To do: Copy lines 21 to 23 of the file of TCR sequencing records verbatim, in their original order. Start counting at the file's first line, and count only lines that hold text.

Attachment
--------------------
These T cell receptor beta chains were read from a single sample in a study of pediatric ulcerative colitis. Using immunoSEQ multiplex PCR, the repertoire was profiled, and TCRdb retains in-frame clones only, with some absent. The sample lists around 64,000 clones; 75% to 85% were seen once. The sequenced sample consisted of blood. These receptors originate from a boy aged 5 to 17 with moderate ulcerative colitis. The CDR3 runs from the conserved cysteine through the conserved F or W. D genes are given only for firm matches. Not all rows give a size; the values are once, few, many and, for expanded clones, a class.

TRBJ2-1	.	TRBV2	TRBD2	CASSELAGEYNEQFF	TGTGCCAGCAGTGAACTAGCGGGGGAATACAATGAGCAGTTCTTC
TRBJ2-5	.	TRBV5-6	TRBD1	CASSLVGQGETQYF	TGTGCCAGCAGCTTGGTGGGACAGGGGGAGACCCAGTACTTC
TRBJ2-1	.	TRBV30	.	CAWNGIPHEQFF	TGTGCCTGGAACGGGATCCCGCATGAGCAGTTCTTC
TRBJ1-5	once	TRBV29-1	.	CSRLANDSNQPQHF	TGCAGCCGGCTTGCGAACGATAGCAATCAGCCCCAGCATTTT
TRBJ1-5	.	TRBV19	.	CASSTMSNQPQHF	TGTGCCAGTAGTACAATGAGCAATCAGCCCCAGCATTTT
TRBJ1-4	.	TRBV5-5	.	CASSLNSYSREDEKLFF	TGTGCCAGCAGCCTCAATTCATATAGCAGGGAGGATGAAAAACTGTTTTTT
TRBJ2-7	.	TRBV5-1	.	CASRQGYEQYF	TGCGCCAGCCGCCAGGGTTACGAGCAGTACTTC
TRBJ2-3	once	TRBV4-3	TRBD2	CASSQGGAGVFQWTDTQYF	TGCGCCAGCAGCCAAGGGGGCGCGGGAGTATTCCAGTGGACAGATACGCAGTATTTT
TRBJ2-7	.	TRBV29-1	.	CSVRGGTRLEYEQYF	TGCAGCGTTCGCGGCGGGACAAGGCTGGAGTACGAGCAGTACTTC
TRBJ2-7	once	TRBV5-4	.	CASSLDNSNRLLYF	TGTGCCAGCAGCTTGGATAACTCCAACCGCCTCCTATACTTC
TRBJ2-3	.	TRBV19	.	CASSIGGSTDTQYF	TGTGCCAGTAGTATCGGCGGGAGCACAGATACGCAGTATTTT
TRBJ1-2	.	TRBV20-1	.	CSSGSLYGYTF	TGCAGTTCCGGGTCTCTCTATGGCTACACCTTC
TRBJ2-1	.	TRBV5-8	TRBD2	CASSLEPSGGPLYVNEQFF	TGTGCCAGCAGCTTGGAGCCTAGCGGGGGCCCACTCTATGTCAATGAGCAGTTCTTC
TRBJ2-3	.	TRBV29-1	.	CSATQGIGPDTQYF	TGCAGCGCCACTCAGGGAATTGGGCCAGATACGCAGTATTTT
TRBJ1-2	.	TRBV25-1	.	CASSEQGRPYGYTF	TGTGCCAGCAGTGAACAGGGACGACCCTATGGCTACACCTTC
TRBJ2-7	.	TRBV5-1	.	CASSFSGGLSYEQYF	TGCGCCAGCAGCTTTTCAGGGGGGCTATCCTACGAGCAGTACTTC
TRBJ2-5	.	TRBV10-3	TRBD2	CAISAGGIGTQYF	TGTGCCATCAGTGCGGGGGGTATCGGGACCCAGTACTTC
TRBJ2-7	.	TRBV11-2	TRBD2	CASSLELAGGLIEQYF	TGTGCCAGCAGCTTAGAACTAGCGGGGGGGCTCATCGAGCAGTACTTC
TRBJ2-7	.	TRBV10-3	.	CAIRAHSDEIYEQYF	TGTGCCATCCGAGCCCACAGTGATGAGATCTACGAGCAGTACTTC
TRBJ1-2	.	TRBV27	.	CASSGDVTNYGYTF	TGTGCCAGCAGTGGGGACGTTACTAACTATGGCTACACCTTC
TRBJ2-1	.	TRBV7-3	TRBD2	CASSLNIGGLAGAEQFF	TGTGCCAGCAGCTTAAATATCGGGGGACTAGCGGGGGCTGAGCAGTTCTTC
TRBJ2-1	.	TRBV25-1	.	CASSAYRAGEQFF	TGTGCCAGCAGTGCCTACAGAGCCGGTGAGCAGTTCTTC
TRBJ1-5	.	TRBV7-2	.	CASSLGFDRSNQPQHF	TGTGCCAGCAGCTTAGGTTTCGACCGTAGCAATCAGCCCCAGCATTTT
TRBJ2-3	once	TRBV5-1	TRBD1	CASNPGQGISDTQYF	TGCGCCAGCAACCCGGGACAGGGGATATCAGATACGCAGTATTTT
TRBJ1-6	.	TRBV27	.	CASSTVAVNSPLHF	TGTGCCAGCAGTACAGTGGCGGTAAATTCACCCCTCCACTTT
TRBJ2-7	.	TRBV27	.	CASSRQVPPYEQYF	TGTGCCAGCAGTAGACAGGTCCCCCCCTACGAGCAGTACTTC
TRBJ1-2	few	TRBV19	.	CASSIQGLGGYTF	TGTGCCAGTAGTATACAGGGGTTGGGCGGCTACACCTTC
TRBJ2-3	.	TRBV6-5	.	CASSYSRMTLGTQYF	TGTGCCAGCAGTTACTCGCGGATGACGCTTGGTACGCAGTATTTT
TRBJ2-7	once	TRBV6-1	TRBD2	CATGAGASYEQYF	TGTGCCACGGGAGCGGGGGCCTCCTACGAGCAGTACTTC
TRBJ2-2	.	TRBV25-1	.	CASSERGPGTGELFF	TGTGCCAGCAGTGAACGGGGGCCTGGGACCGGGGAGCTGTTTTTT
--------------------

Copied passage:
TRBJ1-2	.	TRBV27	.	CASSGDVTNYGYTF	TGTGCCAGCAGTGGGGACGTTACTAACTATGGCTACACCTTC
TRBJ2-1	.	TRBV7-3	TRBD2	CASSLNIGGLAGAEQFF	TGTGCCAGCAGCTTAAATATCGGGGGACTAGCGGGGGCTGAGCAGTTCTTC
TRBJ2-1	.	TRBV25-1	.	CASSAYRAGEQFF	TGTGCCAGCAGTGCCTACAGAGCCGGTGAGCAGTTCTTC